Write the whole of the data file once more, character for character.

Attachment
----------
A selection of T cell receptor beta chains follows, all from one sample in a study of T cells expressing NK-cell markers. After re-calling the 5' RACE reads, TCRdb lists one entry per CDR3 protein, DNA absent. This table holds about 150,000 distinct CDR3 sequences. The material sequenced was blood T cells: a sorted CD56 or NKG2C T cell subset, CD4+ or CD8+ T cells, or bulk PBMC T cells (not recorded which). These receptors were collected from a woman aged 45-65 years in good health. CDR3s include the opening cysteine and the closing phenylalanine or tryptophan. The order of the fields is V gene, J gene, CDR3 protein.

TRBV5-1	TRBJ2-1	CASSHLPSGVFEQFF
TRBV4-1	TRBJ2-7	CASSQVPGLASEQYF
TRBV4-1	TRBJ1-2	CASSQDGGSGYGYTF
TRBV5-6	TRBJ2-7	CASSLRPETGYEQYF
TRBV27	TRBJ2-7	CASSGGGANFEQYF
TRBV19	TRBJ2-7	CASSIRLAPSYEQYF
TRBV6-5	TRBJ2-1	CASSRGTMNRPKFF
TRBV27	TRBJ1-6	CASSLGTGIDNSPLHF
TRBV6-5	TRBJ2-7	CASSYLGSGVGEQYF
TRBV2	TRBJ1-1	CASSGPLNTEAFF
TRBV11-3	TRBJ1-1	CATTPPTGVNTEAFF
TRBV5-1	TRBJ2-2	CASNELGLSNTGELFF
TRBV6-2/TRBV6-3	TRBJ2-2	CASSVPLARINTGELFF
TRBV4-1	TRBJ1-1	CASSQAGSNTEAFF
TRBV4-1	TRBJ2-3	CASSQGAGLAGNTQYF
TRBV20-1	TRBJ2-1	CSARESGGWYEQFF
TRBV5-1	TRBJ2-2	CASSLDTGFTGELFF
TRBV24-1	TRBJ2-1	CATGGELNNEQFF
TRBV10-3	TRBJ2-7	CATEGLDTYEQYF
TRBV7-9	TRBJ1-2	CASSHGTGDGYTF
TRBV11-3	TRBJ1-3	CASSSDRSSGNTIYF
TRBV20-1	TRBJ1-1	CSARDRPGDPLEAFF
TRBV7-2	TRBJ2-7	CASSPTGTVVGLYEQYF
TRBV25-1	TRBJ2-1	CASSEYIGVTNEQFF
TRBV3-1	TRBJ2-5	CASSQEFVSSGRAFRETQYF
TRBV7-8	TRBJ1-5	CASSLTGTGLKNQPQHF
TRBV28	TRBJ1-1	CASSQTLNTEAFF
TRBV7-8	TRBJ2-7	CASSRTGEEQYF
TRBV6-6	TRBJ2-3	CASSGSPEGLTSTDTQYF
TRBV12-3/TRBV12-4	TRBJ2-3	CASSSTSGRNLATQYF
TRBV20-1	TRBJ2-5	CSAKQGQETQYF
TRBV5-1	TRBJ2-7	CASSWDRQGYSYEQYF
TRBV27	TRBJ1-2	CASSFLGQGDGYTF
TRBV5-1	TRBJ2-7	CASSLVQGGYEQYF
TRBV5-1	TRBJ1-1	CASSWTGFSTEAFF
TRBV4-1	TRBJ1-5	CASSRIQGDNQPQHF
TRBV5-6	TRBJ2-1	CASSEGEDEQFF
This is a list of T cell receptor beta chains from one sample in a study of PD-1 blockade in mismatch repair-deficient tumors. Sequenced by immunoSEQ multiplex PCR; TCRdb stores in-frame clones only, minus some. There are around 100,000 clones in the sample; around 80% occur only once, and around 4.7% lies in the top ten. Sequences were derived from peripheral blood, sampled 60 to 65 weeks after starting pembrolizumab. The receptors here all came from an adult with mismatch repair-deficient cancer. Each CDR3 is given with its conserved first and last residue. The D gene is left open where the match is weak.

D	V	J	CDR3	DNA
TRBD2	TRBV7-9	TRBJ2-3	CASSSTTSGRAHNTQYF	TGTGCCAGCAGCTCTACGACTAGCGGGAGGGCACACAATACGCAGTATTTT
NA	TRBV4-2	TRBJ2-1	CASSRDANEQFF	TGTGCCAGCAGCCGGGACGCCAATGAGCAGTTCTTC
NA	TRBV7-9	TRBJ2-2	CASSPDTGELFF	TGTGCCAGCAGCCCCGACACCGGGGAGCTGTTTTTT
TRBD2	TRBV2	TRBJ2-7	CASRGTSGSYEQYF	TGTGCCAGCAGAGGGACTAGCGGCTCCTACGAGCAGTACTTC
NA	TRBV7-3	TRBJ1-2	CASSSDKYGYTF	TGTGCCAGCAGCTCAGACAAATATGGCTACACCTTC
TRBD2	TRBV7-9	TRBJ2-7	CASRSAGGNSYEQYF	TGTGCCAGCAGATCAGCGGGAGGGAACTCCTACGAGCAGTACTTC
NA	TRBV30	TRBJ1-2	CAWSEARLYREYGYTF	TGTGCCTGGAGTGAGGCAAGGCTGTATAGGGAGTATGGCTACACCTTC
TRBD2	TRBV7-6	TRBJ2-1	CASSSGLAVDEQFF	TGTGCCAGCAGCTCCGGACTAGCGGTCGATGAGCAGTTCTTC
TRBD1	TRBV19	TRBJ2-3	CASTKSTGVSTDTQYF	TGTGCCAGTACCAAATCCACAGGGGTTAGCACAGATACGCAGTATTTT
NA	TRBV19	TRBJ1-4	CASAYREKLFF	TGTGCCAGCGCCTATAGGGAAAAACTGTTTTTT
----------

A selection of T cell receptor beta chains follows, all from one sample in a study of T cells expressing NK-cell markers. After re-calling the 5' RACE reads, TCRdb lists one entry per CDR3 protein, DNA absent. This table holds about 150,000 distinct CDR3 sequences. The material sequenced was blood T cells: a sorted CD56 or NKG2C T cell subset, CD4+ or CD8+ T cells, or bulk PBMC T cells (not recorded which). These receptors were collected from a woman aged 45-65 years in good health. CDR3s include the opening cysteine and the closing phenylalanine or tryptophan. The order of the fields is V gene, J gene, CDR3 protein.

TRBV5-1	TRBJ2-1	CASSHLPSGVFEQFF
TRBV4-1	TRBJ2-7	CASSQVPGLASEQYF
TRBV4-1	TRBJ1-2	CASSQDGGSGYGYTF
TRBV5-6	TRBJ2-7	CASSLRPETGYEQYF
TRBV27	TRBJ2-7	CASSGGGANFEQYF
TRBV19	TRBJ2-7	CASSIRLAPSYEQYF
TRBV6-5	TRBJ2-1	CASSRGTMNRPKFF
TRBV27	TRBJ1-6	CASSLGTGIDNSPLHF
TRBV6-5	TRBJ2-7	CASSYLGSGVGEQYF
TRBV2	TRBJ1-1	CASSGPLNTEAFF
TRBV11-3	TRBJ1-1	CATTPPTGVNTEAFF
TRBV5-1	TRBJ2-2	CASNELGLSNTGELFF
TRBV6-2/TRBV6-3	TRBJ2-2	CASSVPLARINTGELFF
TRBV4-1	TRBJ1-1	CASSQAGSNTEAFF
TRBV4-1	TRBJ2-3	CASSQGAGLAGNTQYF
TRBV20-1	TRBJ2-1	CSARESGGWYEQFF
TRBV5-1	TRBJ2-2	CASSLDTGFTGELFF
TRBV24-1	TRBJ2-1	CATGGELNNEQFF
TRBV10-3	TRBJ2-7	CATEGLDTYEQYF
TRBV7-9	TRBJ1-2	CASSHGTGDGYTF
TRBV11-3	TRBJ1-3	CASSSDRSSGNTIYF
TRBV20-1	TRBJ1-1	CSARDRPGDPLEAFF
TRBV7-2	TRBJ2-7	CASSPTGTVVGLYEQYF
TRBV25-1	TRBJ2-1	CASSEYIGVTNEQFF
TRBV3-1	TRBJ2-5	CASSQEFVSSGRAFRETQYF
TRBV7-8	TRBJ1-5	CASSLTGTGLKNQPQHF
TRBV28	TRBJ1-1	CASSQTLNTEAFF
TRBV7-8	TRBJ2-7	CASSRTGEEQYF
TRBV6-6	TRBJ2-3	CASSGSPEGLTSTDTQYF
TRBV12-3/TRBV12-4	TRBJ2-3	CASSSTSGRNLATQYF
TRBV20-1	TRBJ2-5	CSAKQGQETQYF
TRBV5-1	TRBJ2-7	CASSWDRQGYSYEQYF
TRBV27	TRBJ1-2	CASSFLGQGDGYTF
TRBV5-1	TRBJ2-7	CASSLVQGGYEQYF
TRBV5-1	TRBJ1-1	CASSWTGFSTEAFF
TRBV4-1	TRBJ1-5	CASSRIQGDNQPQHF
TRBV5-6	TRBJ2-1	CASSEGEDEQFF
This is a list of T cell receptor beta chains from one sample in a study of PD-1 blockade in mismatch repair-deficient tumors. Sequenced by immunoSEQ multiplex PCR; TCRdb stores in-frame clones only, minus some. There are around 100,000 clones in the sample; around 80% occur only once, and around 4.7% lies in the top ten. Sequences were derived from peripheral blood, sampled 60 to 65 weeks after starting pembrolizumab. The receptors here all came from an adult with mismatch repair-deficient cancer. Each CDR3 is given with its conserved first and last residue. The D gene is left open where the match is weak.

D	V	J	CDR3	DNA
TRBD2	TRBV7-9	TRBJ2-3	CASSSTTSGRAHNTQYF	TGTGCCAGCAGCTCTACGACTAGCGGGAGGGCACACAATACGCAGTATTTT
NA	TRBV4-2	TRBJ2-1	CASSRDANEQFF	TGTGCCAGCAGCCGGGACGCCAATGAGCAGTTCTTC
NA	TRBV7-9	TRBJ2-2	CASSPDTGELFF	TGTGCCAGCAGCCCCGACACCGGGGAGCTGTTTTTT
TRBD2	TRBV2	TRBJ2-7	CASRGTSGSYEQYF	TGTGCCAGCAGAGGGACTAGCGGCTCCTACGAGCAGTACTTC
NA	TRBV7-3	TRBJ1-2	CASSSDKYGYTF	TGTGCCAGCAGCTCAGACAAATATGGCTACACCTTC
TRBD2	TRBV7-9	TRBJ2-7	CASRSAGGNSYEQYF	TGTGCCAGCAGATCAGCGGGAGGGAACTCCTACGAGCAGTACTTC
NA	TRBV30	TRBJ1-2	CAWSEARLYREYGYTF	TGTGCCTGGAGTGAGGCAAGGCTGTATAGGGAGTATGGCTACACCTTC
TRBD2	TRBV7-6	TRBJ2-1	CASSSGLAVDEQFF	TGTGCCAGCAGCTCCGGACTAGCGGTCGATGAGCAGTTCTTC
TRBD1	TRBV19	TRBJ2-3	CASTKSTGVSTDTQYF	TGTGCCAGTACCAAATCCACAGGGGTTAGCACAGATACGCAGTATTTT
NA	TRBV19	TRBJ1-4	CASAYREKLFF	TGTGCCAGCGCCTATAGGGAAAAACTGTTTTTT